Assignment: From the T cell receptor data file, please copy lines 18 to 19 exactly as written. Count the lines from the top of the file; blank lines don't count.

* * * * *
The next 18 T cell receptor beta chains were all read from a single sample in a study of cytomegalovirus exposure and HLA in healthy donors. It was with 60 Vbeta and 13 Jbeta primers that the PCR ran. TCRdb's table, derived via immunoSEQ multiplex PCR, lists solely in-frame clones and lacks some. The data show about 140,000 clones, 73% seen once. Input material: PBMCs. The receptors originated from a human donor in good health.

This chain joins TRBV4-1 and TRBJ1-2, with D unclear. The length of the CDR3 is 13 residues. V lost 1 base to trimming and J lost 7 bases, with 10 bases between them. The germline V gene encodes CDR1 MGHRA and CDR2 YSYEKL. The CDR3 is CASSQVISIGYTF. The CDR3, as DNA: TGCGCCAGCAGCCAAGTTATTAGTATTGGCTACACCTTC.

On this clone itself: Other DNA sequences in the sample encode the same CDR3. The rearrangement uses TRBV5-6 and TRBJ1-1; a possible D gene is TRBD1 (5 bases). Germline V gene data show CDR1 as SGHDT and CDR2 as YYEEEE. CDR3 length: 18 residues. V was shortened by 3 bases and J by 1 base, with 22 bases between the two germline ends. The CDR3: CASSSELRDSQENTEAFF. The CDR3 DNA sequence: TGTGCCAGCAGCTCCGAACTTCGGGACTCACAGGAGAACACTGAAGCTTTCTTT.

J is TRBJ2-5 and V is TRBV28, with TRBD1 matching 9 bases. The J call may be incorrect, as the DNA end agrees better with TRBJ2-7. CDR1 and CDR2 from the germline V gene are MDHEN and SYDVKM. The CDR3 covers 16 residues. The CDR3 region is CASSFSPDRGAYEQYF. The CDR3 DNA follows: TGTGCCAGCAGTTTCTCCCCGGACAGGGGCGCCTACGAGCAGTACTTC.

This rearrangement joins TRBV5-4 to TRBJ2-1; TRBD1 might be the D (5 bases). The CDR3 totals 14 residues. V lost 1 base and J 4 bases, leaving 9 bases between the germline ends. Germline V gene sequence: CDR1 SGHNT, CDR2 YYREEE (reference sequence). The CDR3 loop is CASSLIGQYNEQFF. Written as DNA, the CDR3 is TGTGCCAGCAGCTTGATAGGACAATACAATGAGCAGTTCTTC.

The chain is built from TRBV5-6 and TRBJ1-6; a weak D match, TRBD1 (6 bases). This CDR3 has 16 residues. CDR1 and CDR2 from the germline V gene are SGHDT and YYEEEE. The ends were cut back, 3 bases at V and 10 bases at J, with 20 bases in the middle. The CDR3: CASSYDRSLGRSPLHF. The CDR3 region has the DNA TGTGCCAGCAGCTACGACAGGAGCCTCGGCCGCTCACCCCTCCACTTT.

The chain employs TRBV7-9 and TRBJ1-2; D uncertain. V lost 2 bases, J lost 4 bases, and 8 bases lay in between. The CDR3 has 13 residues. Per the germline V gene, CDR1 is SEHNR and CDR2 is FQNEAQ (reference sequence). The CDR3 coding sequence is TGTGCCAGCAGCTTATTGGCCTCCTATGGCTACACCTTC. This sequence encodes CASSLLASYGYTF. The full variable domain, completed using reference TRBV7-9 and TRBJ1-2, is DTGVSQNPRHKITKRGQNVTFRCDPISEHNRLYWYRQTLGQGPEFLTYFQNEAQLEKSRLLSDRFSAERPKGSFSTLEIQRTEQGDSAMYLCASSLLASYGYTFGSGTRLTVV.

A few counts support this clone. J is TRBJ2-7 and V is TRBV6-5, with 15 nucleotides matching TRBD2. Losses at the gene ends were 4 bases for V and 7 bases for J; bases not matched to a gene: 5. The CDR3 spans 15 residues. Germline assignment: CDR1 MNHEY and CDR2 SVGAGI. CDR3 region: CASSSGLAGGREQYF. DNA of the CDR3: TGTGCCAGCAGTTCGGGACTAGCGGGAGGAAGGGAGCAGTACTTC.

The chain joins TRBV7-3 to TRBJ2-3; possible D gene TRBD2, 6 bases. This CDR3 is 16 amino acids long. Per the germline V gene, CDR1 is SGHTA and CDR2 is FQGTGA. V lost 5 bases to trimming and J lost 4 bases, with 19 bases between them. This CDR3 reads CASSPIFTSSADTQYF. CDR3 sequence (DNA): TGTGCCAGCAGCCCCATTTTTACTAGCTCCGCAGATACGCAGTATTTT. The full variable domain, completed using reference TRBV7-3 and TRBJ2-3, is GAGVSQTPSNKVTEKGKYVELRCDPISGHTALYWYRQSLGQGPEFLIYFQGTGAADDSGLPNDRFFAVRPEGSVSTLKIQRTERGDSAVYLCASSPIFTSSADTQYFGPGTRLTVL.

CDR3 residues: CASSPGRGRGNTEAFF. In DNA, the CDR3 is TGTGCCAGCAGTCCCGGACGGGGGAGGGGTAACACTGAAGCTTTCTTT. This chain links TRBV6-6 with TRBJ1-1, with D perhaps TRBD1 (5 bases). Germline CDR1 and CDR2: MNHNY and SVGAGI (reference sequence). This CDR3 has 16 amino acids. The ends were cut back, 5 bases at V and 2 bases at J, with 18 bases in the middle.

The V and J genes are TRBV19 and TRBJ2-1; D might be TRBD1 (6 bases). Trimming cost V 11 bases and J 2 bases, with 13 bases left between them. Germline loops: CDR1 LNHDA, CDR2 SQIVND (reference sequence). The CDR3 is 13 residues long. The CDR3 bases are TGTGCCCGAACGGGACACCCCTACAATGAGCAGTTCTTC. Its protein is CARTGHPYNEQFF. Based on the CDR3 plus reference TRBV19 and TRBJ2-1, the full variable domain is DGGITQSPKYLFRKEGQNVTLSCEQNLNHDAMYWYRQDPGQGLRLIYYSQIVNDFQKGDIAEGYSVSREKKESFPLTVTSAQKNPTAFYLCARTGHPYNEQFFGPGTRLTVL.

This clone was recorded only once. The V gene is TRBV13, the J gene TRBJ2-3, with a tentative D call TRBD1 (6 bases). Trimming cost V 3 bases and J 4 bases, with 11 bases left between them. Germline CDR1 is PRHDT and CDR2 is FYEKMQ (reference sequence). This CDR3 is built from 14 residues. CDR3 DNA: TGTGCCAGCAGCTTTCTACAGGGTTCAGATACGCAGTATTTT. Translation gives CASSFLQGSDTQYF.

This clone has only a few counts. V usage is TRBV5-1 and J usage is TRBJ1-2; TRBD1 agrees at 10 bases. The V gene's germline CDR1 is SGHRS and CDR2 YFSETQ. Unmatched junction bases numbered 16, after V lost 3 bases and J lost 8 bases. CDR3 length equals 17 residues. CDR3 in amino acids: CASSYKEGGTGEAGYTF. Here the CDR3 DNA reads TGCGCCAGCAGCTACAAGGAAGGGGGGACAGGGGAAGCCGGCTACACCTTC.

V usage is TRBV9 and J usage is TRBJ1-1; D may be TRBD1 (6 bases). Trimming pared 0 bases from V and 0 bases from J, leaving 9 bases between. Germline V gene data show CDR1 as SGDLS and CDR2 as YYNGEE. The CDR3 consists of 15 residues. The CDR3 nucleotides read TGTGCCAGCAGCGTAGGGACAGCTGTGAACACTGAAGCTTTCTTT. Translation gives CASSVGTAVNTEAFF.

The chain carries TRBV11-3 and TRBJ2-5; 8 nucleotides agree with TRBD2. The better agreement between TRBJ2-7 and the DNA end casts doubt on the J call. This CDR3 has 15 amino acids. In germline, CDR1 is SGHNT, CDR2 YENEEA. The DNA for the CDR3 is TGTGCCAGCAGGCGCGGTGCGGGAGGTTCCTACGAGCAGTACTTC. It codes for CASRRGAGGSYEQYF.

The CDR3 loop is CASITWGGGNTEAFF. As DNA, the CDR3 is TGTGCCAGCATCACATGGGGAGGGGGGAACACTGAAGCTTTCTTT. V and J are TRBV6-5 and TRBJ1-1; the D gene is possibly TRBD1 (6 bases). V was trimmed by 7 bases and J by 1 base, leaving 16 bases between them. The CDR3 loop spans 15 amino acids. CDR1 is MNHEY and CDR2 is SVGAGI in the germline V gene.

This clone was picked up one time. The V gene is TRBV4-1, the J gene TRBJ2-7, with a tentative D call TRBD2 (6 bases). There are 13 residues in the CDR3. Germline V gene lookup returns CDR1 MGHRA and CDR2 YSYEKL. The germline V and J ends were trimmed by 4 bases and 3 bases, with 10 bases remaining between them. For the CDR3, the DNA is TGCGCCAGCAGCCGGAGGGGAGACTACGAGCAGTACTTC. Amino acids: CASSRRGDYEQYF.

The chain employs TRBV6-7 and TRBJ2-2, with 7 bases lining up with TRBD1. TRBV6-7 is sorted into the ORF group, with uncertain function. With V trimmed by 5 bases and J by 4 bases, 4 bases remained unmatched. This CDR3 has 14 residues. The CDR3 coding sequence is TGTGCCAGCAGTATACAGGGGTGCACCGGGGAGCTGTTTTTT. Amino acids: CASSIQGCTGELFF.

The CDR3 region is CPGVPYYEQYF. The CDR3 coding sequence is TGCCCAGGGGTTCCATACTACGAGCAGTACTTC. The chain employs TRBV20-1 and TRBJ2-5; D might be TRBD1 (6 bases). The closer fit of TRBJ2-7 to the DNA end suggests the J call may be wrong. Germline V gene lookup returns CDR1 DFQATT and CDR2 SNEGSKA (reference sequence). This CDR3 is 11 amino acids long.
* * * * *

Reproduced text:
The chain employs TRBV6-7 and TRBJ2-2, with 7 bases lining up with TRBD1. TRBV6-7 is sorted into the ORF group, with uncertain function. With V trimmed by 5 bases and J by 4 bases, 4 bases remained unmatched. This CDR3 has 14 residues. The CDR3 coding sequence is TGTGCCAGCAGTATACAGGGGTGCACCGGGGAGCTGTTTTTT. Amino acids: CASSIQGCTGELFF.

The CDR3 region is CPGVPYYEQYF. The CDR3 coding sequence is TGCCCAGGGGTTCCATACTACGAGCAGTACTTC. The chain employs TRBV20-1 and TRBJ2-5; D might be TRBD1 (6 bases). The closer fit of TRBJ2-7 to the DNA end suggests the J call may be wrong. Germline V gene lookup returns CDR1 DFQATT and CDR2 SNEGSKA (reference sequence). This CDR3 is 11 amino acids long.